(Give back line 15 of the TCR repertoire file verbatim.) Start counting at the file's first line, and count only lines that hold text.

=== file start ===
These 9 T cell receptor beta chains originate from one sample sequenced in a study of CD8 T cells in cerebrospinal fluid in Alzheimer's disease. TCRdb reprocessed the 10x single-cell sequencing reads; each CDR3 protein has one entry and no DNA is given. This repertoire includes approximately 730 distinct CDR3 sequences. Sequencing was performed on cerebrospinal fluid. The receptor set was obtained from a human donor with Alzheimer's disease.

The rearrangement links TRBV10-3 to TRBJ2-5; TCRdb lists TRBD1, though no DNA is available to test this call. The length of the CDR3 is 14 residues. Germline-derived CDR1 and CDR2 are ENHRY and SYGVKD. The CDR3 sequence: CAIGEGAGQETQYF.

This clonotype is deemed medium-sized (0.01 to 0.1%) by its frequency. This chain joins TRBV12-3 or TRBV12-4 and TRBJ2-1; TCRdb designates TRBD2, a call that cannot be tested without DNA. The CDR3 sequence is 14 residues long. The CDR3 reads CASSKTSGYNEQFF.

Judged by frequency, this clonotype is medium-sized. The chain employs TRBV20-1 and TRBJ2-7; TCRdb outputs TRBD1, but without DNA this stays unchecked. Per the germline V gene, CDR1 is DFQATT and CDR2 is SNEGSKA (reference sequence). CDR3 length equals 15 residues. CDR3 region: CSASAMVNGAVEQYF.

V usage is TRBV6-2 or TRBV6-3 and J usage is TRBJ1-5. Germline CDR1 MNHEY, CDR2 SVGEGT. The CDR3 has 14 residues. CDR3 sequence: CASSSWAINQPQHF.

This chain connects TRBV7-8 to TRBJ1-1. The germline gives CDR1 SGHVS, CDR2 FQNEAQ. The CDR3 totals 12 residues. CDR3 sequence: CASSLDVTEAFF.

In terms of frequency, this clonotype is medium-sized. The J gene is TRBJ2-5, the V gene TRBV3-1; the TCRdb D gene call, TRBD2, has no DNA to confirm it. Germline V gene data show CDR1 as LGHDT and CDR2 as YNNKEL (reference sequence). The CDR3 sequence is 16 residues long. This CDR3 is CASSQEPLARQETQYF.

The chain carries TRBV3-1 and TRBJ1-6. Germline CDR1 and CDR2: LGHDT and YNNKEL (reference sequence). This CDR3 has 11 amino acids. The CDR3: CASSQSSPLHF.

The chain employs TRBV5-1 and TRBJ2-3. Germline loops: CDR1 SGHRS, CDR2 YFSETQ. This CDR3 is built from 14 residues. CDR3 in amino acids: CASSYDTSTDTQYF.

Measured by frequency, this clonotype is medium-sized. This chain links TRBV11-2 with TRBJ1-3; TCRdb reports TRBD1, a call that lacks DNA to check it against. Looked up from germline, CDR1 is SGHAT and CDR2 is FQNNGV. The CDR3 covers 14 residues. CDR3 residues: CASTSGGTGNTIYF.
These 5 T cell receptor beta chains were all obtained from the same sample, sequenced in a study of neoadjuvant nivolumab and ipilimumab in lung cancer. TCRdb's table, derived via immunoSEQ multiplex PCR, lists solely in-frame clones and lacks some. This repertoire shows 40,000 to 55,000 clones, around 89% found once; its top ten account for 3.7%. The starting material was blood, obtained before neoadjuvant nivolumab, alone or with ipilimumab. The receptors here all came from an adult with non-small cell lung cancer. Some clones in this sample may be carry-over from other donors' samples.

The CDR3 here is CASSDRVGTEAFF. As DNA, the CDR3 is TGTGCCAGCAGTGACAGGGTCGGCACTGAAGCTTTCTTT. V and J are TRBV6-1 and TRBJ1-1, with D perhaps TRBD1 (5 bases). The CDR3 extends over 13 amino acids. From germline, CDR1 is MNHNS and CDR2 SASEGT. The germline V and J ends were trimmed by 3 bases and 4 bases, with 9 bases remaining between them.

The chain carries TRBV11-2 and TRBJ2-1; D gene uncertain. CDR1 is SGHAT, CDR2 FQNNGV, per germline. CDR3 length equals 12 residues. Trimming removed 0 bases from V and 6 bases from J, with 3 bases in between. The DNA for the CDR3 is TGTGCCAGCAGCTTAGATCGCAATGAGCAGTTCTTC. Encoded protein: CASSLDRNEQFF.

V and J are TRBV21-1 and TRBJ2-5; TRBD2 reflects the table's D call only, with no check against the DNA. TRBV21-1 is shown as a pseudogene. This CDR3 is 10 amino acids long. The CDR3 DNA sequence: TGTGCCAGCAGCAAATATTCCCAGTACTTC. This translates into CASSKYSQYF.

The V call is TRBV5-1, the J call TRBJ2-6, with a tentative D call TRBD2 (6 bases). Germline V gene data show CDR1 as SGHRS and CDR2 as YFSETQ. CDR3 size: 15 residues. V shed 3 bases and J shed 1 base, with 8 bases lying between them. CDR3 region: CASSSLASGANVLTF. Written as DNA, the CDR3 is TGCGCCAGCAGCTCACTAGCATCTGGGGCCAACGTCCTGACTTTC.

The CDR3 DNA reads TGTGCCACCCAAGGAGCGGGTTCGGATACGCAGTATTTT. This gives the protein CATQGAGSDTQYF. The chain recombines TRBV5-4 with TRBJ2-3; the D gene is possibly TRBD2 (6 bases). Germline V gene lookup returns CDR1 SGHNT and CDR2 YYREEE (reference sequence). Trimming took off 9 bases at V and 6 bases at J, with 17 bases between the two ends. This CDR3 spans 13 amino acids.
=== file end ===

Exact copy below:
The V call is TRBV5-1, the J call TRBJ2-6, with a tentative D call TRBD2 (6 bases). Germline V gene data show CDR1 as SGHRS and CDR2 as YFSETQ. CDR3 size: 15 residues. V shed 3 bases and J shed 1 base, with 8 bases lying between them. CDR3 region: CASSSLASGANVLTF. Written as DNA, the CDR3 is TGCGCCAGCAGCTCACTAGCATCTGGGGCCAACGTCCTGACTTTC.